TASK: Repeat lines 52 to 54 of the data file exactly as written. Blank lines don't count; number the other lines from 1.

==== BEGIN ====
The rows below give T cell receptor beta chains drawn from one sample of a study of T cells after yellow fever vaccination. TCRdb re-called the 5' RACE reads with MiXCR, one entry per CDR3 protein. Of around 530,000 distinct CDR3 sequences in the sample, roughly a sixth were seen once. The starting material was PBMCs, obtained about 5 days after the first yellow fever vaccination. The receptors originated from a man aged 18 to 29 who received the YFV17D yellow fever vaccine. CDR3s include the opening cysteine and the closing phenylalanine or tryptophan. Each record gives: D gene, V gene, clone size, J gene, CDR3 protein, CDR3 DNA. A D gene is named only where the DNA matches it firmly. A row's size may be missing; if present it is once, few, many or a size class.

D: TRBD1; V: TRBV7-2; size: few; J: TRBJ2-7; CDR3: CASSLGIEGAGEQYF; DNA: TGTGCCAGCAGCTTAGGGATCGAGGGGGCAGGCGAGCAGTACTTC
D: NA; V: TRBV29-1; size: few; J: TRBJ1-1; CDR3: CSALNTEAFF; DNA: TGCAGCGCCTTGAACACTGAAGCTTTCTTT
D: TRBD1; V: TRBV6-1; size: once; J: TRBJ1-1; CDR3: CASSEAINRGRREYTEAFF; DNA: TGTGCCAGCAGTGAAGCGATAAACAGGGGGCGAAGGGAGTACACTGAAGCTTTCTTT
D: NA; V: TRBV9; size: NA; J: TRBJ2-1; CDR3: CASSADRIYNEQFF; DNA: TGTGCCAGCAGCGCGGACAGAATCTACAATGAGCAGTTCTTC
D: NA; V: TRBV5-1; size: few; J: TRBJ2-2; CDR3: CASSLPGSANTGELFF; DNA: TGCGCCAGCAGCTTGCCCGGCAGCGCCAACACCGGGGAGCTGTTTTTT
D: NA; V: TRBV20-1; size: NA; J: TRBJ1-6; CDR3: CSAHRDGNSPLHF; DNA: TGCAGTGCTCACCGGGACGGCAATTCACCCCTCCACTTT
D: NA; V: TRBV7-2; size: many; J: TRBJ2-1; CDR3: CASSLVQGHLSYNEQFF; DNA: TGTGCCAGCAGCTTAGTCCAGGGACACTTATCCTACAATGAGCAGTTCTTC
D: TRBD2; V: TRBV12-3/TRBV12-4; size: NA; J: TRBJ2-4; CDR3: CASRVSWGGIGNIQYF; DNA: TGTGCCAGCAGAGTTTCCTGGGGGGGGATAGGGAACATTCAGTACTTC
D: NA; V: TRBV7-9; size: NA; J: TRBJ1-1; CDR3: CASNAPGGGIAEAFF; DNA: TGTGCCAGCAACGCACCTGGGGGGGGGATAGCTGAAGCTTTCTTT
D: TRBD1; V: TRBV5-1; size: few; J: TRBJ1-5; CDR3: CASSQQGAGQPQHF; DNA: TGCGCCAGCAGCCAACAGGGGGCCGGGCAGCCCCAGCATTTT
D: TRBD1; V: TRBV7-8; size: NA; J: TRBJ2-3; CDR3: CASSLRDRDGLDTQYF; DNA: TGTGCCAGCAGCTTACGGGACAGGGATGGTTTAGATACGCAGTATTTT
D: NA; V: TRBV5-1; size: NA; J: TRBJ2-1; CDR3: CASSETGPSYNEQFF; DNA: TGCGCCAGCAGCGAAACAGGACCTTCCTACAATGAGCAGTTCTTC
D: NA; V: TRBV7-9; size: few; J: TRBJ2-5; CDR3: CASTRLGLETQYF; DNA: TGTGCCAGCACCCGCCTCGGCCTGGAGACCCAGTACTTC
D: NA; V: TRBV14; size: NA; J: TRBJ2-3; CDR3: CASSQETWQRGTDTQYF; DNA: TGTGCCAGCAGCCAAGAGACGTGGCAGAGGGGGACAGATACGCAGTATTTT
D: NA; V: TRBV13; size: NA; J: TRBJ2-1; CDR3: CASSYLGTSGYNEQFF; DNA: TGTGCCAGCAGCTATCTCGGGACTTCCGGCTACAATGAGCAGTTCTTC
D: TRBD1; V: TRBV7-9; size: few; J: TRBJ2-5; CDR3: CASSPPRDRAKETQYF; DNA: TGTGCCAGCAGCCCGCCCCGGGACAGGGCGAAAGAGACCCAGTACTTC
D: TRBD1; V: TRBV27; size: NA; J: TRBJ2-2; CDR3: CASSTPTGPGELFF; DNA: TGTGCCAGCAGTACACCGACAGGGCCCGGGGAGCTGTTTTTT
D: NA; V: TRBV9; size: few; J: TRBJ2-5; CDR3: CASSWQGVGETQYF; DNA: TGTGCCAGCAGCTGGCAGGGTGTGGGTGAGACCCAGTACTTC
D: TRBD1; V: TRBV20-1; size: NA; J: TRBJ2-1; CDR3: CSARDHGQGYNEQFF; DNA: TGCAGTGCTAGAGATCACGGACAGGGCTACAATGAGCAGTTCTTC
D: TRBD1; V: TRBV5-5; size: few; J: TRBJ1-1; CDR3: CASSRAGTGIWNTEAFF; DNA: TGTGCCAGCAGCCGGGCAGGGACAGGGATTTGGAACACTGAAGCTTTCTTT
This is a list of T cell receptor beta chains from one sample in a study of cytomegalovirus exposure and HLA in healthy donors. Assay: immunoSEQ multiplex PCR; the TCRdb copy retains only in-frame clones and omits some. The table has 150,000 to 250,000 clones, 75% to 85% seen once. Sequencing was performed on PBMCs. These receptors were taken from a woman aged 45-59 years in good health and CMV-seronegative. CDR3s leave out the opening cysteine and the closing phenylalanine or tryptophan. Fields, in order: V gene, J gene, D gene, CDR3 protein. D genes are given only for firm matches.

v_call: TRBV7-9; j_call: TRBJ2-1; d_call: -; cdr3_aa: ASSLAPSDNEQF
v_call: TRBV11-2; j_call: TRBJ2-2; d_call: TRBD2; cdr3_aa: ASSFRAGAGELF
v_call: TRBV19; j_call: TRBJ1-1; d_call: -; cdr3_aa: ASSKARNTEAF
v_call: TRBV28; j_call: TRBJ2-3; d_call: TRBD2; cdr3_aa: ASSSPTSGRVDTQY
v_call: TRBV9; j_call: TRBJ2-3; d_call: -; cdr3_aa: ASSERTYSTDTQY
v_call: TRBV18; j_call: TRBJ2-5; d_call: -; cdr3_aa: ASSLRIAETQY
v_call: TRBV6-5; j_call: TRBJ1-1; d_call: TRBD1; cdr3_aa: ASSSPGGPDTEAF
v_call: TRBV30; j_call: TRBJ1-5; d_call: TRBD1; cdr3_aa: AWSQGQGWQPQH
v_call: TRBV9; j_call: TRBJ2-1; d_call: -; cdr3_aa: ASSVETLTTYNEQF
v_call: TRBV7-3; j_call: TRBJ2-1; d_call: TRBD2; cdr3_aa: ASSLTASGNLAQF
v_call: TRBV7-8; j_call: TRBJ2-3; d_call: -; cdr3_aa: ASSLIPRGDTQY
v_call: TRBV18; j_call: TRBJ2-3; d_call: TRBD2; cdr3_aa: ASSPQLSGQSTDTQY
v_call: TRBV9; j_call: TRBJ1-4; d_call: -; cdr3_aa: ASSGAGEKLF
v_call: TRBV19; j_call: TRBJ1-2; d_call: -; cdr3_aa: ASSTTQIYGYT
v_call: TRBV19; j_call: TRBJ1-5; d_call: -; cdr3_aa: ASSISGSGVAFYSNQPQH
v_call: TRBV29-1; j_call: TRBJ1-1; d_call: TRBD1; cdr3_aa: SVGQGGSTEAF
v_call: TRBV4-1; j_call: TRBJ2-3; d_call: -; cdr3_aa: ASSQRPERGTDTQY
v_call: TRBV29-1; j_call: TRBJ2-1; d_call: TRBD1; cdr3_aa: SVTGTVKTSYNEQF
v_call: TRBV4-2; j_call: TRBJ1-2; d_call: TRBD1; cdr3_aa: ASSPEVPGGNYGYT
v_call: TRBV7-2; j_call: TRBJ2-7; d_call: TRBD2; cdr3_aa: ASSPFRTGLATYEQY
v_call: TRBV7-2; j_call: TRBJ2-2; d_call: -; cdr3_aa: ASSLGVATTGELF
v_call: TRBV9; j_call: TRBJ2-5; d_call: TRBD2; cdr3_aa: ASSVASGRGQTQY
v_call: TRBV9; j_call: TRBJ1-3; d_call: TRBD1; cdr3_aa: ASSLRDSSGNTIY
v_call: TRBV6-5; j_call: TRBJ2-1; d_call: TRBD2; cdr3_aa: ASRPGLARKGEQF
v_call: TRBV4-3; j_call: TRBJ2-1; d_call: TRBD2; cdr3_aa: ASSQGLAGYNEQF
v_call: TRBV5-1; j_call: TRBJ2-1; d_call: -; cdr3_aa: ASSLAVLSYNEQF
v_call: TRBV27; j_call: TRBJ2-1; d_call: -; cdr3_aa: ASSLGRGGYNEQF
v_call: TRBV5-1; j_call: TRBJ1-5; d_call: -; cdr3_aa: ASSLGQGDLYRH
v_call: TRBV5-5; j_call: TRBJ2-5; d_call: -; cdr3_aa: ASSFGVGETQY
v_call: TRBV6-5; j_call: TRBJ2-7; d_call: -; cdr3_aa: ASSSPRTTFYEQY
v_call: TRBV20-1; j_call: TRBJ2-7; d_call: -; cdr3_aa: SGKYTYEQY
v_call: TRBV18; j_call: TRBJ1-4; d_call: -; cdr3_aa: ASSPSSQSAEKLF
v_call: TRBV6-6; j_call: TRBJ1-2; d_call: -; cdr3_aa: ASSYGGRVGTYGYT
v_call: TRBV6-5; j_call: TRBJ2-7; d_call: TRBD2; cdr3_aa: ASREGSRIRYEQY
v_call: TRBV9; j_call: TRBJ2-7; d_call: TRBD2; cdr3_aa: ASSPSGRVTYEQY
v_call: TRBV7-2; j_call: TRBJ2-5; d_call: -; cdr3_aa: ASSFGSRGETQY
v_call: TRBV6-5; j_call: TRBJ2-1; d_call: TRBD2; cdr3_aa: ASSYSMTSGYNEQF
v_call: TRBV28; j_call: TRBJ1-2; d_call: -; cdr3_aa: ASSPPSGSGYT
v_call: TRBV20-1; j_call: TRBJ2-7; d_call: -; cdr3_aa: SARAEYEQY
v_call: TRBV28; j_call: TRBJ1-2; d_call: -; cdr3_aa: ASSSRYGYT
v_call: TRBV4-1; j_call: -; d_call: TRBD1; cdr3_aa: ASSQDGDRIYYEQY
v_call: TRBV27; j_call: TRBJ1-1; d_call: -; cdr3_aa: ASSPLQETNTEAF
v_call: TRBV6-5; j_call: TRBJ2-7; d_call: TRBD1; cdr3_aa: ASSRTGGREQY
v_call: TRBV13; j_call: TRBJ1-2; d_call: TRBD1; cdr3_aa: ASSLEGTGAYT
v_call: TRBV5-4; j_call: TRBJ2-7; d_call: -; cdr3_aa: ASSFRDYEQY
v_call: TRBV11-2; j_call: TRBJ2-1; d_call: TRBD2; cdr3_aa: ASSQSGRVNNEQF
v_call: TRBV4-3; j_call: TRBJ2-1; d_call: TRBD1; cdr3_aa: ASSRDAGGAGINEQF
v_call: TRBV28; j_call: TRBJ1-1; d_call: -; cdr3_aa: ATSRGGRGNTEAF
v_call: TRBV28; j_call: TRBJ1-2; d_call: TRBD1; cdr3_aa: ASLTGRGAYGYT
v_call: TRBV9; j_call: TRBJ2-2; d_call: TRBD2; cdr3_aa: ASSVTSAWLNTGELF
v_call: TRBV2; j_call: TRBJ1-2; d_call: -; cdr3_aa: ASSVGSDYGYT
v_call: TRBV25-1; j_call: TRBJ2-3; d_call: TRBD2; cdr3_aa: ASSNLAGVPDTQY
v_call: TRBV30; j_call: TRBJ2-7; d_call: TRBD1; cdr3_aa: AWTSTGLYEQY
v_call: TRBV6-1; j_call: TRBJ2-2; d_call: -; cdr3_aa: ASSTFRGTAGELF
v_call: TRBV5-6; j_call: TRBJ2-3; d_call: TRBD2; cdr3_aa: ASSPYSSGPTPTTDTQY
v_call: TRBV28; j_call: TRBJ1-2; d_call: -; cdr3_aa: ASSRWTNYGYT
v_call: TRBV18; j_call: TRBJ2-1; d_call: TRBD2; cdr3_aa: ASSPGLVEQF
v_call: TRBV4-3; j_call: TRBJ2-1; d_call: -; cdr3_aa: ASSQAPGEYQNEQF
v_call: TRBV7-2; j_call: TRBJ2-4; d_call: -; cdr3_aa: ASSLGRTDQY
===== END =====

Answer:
v_call: TRBV6-5; j_call: TRBJ2-7; d_call: -; cdr3_aa: ASSSPRTTFYEQY
v_call: TRBV20-1; j_call: TRBJ2-7; d_call: -; cdr3_aa: SGKYTYEQY
v_call: TRBV18; j_call: TRBJ1-4; d_call: -; cdr3_aa: ASSPSSQSAEKLF